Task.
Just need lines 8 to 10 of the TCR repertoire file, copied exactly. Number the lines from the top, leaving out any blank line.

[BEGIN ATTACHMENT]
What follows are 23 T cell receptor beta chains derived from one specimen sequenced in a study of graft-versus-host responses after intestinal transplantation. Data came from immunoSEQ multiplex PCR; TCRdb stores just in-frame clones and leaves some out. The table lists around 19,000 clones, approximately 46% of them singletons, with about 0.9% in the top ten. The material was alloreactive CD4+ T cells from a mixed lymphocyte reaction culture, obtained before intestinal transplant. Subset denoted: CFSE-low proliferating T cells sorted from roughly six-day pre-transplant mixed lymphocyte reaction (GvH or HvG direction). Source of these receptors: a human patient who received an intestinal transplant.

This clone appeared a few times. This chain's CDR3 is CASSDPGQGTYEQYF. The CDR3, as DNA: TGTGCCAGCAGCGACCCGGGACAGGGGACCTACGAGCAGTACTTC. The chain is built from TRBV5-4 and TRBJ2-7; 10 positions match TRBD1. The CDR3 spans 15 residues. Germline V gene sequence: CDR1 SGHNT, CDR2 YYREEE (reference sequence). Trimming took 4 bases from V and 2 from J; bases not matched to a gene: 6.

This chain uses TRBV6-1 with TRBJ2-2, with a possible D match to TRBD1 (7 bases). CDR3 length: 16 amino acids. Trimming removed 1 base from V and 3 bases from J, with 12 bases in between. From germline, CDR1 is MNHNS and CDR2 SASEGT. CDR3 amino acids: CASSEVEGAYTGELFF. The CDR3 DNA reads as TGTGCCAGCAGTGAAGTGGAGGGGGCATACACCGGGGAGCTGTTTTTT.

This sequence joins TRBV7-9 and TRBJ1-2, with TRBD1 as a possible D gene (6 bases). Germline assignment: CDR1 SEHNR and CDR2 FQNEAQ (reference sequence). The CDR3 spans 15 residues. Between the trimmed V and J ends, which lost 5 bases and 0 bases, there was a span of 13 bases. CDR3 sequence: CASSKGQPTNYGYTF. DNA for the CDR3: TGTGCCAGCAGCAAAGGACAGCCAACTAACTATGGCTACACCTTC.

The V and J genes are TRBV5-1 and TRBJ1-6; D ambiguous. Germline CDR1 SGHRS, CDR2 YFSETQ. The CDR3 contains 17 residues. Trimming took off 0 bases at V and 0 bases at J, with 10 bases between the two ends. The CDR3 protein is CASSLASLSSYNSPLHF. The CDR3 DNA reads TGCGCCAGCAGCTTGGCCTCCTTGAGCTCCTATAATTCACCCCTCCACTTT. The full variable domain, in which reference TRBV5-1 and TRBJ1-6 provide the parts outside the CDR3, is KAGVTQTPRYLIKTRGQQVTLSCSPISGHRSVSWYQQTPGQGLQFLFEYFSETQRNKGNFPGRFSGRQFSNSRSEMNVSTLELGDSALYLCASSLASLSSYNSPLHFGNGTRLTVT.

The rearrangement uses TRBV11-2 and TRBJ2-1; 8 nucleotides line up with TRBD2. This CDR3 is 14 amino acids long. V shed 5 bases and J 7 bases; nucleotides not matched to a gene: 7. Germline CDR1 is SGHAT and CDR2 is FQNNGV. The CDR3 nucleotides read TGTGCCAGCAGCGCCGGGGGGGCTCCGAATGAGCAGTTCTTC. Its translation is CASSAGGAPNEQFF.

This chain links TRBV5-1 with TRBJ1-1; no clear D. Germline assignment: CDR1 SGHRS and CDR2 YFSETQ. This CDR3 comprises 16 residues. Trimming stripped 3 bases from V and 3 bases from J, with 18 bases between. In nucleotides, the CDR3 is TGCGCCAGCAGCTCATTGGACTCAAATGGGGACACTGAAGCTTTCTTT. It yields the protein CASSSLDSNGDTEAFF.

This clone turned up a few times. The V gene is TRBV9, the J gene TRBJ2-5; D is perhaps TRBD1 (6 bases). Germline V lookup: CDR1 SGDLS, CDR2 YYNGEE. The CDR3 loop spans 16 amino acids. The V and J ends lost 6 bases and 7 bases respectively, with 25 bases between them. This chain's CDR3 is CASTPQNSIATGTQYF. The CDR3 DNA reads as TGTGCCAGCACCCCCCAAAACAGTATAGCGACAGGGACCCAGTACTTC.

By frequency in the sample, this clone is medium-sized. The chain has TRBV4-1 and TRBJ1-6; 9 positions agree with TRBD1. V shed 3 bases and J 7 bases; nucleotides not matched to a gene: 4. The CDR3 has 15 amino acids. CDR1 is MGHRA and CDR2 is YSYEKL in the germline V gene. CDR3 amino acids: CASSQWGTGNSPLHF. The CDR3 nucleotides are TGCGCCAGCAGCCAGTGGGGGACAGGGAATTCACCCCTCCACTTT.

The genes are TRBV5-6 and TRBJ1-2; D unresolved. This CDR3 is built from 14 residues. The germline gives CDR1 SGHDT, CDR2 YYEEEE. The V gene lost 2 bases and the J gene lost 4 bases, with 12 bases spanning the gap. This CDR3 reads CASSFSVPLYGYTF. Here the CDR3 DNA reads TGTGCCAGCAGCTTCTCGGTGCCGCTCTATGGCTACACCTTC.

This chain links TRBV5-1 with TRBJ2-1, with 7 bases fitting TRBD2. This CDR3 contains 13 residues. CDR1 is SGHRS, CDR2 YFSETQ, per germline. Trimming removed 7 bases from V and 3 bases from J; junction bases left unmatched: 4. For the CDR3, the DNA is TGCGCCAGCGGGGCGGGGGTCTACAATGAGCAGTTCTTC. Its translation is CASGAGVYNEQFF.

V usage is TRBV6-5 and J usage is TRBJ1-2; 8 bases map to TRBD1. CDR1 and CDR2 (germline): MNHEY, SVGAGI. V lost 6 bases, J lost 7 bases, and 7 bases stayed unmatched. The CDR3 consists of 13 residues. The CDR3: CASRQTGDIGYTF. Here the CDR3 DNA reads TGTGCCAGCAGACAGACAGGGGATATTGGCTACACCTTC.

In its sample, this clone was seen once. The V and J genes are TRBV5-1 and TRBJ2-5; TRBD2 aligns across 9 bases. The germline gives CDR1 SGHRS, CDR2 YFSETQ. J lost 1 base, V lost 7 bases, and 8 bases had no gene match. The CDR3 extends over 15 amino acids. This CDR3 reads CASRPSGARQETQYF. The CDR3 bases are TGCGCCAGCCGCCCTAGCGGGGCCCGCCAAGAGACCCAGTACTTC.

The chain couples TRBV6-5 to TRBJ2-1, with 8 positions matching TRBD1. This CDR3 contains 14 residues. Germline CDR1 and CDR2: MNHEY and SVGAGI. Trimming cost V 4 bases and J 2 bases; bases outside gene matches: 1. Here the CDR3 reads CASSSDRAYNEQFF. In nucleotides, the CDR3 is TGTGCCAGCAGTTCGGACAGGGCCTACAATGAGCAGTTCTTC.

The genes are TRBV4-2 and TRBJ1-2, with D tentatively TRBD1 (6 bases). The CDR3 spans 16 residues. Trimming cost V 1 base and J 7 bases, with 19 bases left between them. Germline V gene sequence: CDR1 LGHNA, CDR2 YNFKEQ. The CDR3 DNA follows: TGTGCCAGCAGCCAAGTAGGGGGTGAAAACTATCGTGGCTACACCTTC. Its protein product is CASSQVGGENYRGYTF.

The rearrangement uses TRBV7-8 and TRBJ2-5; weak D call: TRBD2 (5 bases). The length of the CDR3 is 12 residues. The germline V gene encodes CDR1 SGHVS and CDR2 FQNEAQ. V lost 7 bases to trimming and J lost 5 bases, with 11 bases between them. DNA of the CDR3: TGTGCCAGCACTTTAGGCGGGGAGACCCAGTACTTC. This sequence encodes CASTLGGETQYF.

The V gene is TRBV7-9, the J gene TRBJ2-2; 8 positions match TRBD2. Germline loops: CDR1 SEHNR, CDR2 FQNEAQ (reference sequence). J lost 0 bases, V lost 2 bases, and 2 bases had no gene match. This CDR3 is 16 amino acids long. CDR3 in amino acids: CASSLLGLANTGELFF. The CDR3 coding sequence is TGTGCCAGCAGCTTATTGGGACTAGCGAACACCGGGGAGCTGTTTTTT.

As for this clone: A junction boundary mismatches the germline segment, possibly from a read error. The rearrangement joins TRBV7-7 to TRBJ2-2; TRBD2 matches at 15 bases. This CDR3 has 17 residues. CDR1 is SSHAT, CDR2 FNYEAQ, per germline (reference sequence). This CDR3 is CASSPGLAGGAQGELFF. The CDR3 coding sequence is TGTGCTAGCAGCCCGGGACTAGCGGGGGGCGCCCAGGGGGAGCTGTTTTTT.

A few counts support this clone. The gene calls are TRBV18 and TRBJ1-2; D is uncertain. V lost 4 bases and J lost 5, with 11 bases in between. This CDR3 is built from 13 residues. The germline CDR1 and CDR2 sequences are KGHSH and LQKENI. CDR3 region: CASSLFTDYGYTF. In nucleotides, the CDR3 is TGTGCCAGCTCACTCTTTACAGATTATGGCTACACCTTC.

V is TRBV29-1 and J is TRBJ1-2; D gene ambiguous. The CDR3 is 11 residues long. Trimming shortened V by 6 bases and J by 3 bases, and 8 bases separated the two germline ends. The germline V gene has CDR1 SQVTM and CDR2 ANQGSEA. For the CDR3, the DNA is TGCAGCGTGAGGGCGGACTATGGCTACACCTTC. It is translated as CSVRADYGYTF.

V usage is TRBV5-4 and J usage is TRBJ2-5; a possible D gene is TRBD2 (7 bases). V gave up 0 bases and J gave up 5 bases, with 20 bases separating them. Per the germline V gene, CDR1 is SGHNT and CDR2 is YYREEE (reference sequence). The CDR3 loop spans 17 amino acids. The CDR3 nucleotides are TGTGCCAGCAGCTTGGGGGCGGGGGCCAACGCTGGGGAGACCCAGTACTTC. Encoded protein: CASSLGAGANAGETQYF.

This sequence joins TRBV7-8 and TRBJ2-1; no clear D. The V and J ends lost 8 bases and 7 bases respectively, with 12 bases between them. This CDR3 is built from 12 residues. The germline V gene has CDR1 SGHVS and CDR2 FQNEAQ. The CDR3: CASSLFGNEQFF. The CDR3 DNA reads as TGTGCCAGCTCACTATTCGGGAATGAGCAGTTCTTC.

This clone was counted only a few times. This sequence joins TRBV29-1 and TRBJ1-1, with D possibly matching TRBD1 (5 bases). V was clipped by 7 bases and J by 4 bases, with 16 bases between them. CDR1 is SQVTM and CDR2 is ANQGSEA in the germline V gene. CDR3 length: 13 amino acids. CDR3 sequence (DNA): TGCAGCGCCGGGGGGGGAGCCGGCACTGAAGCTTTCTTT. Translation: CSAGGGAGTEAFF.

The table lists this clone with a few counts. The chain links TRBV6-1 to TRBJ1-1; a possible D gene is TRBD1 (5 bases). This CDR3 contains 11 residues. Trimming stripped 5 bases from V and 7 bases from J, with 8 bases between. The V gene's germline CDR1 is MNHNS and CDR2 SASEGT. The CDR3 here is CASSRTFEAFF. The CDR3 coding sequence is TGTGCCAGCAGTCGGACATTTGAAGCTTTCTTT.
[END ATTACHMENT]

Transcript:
This clone turned up a few times. The V gene is TRBV9, the J gene TRBJ2-5; D is perhaps TRBD1 (6 bases). Germline V lookup: CDR1 SGDLS, CDR2 YYNGEE. The CDR3 loop spans 16 amino acids. The V and J ends lost 6 bases and 7 bases respectively, with 25 bases between them. This chain's CDR3 is CASTPQNSIATGTQYF. The CDR3 DNA reads as TGTGCCAGCACCCCCCAAAACAGTATAGCGACAGGGACCCAGTACTTC.

By frequency in the sample, this clone is medium-sized. The chain has TRBV4-1 and TRBJ1-6; 9 positions agree with TRBD1. V shed 3 bases and J 7 bases; nucleotides not matched to a gene: 4. The CDR3 has 15 amino acids. CDR1 is MGHRA and CDR2 is YSYEKL in the germline V gene. CDR3 amino acids: CASSQWGTGNSPLHF. The CDR3 nucleotides are TGCGCCAGCAGCCAGTGGGGGACAGGGAATTCACCCCTCCACTTT.

The genes are TRBV5-6 and TRBJ1-2; D unresolved. This CDR3 is built from 14 residues. The germline gives CDR1 SGHDT, CDR2 YYEEEE. The V gene lost 2 bases and the J gene lost 4 bases, with 12 bases spanning the gap. This CDR3 reads CASSFSVPLYGYTF. Here the CDR3 DNA reads TGTGCCAGCAGCTTCTCGGTGCCGCTCTATGGCTACACCTTC.